Athletics was a sport I simply hated. Cross country races were beyond my capability and comprehension. To make things worse the terrain around Shrigley was extremely hilly. Furthermore there was the inevitable ‘Sports day’ with 100, 220, 440 and 880 yard races. I managed to excel at the shortest. Quick over short distances, no stamina for anything more. I know that when I left the school, I held the 100 yards record. What it was I cannot, conveniently, remember!
Walks or rambles were also a regular feature. The quiet, scenic country lanes, practically traffic free, were ideal either for a short two or three mile walk to the nearby villages of Rainow, Adlington and Bollington, just above which was a favourite climb up to the White Nancy. On special Feast days, longer walks were undertaken and every year the ‘mega’ walk to Buxton in beautiful Derbyshire countryside. It involved a ten mile hike, climbing 1400 feet to the top of the moors, after which it descended quite steeply through the beautiful Goyt valley, very often a destination on its own, down into Buxton.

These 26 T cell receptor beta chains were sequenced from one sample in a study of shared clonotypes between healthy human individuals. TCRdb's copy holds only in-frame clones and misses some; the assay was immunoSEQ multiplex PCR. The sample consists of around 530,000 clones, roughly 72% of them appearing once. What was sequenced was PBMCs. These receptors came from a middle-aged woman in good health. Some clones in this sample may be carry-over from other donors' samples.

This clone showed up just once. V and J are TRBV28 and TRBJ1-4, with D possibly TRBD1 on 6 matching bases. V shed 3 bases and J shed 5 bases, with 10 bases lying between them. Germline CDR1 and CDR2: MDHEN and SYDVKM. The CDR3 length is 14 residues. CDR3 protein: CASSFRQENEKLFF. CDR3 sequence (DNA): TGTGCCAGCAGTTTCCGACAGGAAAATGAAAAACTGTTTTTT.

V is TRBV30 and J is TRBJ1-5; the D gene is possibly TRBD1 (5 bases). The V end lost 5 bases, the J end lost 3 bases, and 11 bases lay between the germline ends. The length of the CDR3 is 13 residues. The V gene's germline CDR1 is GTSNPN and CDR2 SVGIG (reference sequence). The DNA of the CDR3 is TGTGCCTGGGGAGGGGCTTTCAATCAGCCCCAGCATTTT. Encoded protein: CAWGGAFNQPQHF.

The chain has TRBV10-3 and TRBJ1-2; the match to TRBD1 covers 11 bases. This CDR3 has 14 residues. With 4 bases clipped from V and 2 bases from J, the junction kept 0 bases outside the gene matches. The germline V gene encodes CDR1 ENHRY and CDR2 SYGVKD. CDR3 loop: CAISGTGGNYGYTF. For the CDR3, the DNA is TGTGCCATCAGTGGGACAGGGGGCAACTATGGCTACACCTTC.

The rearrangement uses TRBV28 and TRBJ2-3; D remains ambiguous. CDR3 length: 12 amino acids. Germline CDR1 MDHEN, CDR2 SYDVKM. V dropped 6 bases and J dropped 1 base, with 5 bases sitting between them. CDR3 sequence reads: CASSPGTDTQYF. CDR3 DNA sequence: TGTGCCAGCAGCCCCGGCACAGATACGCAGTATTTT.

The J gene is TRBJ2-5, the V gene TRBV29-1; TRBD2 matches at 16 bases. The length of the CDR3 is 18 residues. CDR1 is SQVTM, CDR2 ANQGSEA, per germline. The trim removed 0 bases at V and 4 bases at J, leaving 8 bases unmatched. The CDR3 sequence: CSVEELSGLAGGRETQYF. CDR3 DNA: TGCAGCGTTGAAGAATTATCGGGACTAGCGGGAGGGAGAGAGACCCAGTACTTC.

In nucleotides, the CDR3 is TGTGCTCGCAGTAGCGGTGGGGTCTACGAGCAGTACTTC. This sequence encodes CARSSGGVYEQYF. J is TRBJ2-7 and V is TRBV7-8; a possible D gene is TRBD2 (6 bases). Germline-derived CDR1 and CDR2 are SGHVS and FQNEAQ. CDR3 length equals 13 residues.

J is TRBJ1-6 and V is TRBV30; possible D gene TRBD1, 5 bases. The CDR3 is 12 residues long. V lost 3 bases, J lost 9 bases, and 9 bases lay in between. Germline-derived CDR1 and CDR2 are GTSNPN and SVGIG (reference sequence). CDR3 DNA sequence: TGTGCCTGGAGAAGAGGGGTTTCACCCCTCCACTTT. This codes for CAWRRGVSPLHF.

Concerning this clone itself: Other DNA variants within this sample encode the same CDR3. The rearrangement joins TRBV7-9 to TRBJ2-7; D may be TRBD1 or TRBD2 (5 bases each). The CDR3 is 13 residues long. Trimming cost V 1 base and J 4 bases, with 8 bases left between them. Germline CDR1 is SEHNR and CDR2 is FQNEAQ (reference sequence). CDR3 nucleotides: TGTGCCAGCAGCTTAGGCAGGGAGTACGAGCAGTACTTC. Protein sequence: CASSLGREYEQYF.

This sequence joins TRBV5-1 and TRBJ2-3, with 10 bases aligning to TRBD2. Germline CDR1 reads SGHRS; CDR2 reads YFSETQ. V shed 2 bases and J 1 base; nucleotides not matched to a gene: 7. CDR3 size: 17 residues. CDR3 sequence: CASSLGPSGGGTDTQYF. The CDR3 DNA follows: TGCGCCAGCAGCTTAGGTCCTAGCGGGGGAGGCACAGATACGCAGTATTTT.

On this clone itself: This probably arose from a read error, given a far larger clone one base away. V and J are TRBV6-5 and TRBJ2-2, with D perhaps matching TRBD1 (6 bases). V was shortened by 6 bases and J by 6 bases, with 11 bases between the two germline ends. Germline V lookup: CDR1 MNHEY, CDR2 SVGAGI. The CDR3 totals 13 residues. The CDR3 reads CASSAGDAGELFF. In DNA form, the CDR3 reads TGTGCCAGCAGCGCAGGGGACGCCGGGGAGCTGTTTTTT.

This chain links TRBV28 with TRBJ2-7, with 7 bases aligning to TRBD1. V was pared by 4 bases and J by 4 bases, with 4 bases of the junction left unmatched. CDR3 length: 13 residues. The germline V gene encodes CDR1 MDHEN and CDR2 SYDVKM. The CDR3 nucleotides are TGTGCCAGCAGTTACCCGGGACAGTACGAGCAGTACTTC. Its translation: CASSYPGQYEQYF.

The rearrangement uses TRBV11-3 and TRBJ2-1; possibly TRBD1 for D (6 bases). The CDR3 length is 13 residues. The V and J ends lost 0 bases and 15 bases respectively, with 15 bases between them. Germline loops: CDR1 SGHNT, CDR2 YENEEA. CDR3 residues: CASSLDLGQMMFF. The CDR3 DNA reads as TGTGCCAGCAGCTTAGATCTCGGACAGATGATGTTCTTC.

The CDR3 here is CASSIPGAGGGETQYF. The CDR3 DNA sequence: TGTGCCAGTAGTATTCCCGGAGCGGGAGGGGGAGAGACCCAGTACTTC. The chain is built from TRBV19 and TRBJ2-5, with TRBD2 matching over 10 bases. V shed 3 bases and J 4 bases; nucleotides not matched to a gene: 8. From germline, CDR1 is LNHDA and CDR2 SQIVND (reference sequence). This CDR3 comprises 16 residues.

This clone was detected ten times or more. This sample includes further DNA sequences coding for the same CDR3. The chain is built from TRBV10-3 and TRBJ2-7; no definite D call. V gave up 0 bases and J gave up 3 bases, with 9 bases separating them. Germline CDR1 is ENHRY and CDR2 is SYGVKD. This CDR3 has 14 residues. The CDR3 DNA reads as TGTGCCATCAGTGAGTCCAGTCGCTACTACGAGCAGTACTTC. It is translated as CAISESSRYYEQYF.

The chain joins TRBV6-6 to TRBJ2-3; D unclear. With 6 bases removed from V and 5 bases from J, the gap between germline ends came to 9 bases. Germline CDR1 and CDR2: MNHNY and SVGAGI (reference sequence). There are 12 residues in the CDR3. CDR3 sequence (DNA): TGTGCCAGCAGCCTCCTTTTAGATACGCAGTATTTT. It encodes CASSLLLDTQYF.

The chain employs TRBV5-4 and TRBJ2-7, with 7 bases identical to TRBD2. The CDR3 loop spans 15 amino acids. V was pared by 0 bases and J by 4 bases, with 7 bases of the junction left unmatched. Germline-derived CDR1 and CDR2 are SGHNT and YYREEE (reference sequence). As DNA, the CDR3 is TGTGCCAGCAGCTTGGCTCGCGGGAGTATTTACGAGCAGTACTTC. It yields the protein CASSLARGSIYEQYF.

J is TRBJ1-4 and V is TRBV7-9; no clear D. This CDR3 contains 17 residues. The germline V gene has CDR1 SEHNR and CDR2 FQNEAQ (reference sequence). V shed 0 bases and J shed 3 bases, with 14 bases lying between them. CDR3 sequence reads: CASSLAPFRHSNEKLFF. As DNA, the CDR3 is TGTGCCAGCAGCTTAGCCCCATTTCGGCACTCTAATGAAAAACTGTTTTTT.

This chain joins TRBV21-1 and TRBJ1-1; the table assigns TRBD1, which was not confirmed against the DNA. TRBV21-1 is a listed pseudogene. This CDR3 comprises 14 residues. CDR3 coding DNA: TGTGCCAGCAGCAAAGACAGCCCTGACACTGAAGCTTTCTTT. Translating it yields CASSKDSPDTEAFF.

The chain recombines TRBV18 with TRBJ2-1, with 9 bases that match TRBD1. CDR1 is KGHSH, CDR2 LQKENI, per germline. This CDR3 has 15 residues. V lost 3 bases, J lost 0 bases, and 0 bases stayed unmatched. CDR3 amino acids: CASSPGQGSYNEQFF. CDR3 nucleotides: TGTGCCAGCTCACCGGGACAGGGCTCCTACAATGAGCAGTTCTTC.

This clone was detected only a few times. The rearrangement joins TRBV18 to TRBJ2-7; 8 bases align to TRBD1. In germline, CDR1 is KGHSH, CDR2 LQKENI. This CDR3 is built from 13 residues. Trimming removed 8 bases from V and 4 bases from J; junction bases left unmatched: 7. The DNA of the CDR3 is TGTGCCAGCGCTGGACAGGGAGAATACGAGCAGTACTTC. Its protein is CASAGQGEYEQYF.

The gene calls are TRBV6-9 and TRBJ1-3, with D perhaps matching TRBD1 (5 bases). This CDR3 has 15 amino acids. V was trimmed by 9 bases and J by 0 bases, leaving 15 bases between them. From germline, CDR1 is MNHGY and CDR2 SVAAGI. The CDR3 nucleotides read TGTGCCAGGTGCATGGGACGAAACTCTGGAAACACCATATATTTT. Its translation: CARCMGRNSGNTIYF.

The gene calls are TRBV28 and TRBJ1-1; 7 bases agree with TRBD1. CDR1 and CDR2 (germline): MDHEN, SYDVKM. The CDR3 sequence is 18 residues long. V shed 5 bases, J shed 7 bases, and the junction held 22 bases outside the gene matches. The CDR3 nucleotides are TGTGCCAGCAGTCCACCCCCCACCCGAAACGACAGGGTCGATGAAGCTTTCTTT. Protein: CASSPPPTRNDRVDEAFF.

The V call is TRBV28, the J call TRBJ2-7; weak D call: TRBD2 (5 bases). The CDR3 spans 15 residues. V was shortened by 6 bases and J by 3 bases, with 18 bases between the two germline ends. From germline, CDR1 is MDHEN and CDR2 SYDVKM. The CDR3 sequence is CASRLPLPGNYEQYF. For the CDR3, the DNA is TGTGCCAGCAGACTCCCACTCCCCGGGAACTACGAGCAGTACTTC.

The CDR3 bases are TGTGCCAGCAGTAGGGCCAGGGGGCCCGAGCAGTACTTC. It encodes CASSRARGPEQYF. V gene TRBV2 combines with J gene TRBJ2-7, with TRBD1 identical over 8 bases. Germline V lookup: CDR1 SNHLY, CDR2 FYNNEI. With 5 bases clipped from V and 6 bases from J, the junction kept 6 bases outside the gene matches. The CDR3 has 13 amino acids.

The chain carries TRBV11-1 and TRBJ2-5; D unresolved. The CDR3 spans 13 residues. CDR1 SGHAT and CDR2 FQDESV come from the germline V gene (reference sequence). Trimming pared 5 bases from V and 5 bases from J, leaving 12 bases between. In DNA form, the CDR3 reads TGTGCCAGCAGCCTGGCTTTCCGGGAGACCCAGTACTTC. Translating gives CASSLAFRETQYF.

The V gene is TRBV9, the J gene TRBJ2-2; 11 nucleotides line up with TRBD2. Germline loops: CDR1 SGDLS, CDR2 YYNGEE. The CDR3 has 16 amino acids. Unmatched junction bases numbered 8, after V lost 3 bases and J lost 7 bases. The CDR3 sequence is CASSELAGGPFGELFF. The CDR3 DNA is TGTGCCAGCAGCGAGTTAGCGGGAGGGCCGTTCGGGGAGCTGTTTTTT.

A large quadrangle at the back of the Hall was the recreation yard for the numerous short breaks during the day. In midwinter, water was poured over the middle, so that one massive diagonal slide resulted. It was quite dangerous to be ‘en cordon’ travelling at speed into an old mattress in the corner. The most popular game was ‘tig’, consisting in chasing after someone to touch. As soon as anyone was touched, he became the chaser.
With the above regime, our health was very good. However, what many boys suffered from were boils and chilblains. I had boils repeatedly on the back of my neck, so I was a fairly frequent visitor to the infirmary where the lay-brother in charge was Brother James Brockbank, an eccentric if ever there was one. He was kind and comforting although he never hesitated to stick a massive needle into your boil if he considered it time for lancing. The momentary pain was outweighed by the relief that followed.